·  Below average: 10 per cent
    We therefore concluded that above average temperatures were very likely.
  4. This three-way probability means that a random choice would be correct only 33 per cent (or one-third) of the time. It would be like randomly throwing a dart at a board divided into three equal parts, or throwing a dice with three numbers on it. An analogy with coin tossing (a two-way probability) is not correct.
  5. A 50 per cent ‘hit rate’ is substantially better than guesswork, and comparable with the skill level of the best overseas climate outlooks. See, for example, analysis of global outlooks issued by the International Research Institute for Climate and Society based in the US published in the Bulletin of the American Meteorological Society (Goddard, L., A. G. Barnston, and S. J. Mason, 2003: Evaluation of the IRI’s “net assessment” seasonal climate forecasts 1997–2001. Bull. Amer. Meteor. Soc., 84, 1761–1781).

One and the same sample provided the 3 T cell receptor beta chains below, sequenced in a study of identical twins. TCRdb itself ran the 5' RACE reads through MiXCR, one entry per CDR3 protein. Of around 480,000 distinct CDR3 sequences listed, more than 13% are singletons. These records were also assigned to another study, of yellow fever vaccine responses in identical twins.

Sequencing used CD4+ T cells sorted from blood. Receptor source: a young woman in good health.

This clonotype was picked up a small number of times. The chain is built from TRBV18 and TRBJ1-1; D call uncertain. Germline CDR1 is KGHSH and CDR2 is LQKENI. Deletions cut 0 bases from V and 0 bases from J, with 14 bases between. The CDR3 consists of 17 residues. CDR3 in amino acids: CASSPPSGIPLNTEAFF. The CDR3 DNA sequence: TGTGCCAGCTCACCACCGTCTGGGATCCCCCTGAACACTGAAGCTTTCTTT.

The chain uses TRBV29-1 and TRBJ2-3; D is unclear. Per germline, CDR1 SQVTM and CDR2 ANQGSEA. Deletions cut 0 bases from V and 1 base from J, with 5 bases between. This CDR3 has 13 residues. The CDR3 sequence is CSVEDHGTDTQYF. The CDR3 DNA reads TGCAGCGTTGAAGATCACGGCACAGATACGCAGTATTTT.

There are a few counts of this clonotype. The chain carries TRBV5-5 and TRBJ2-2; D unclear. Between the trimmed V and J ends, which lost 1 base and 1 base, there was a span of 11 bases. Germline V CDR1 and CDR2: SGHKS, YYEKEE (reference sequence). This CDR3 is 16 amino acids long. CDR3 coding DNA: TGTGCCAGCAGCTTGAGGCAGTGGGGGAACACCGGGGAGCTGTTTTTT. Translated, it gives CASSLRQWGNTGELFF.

6. Each month, NIWA publishes an analysis of how well its outlooks perform. This is available online and is sent to about 3500 recipients of NIWA’s newsletters, including many farmers.
  7. All outlooks are for the three months as a whole. There will inevitably be wet and dry days, and hot and cold days, within a season. The exact range in temperature and rainfall within each of the three categories varies with location and season. However, as a guide, the “near average” or middle category for the temperature predictions includes deviations up to ±0.5°C for the long-term mean, whereas for rainfall the “near normal” category lies between approximately 80 per cent and 115 per cent of the long-term mean.
  8. The seasonal climate outlooks are an output of a scientific research programme, supplemented by NIWA’s Capability Funding. NIWA does not have a government contract to produce these outlooks.
  9. Where probabilities are within 5% of one another, the term “about equally” is used.
Research subject: Climate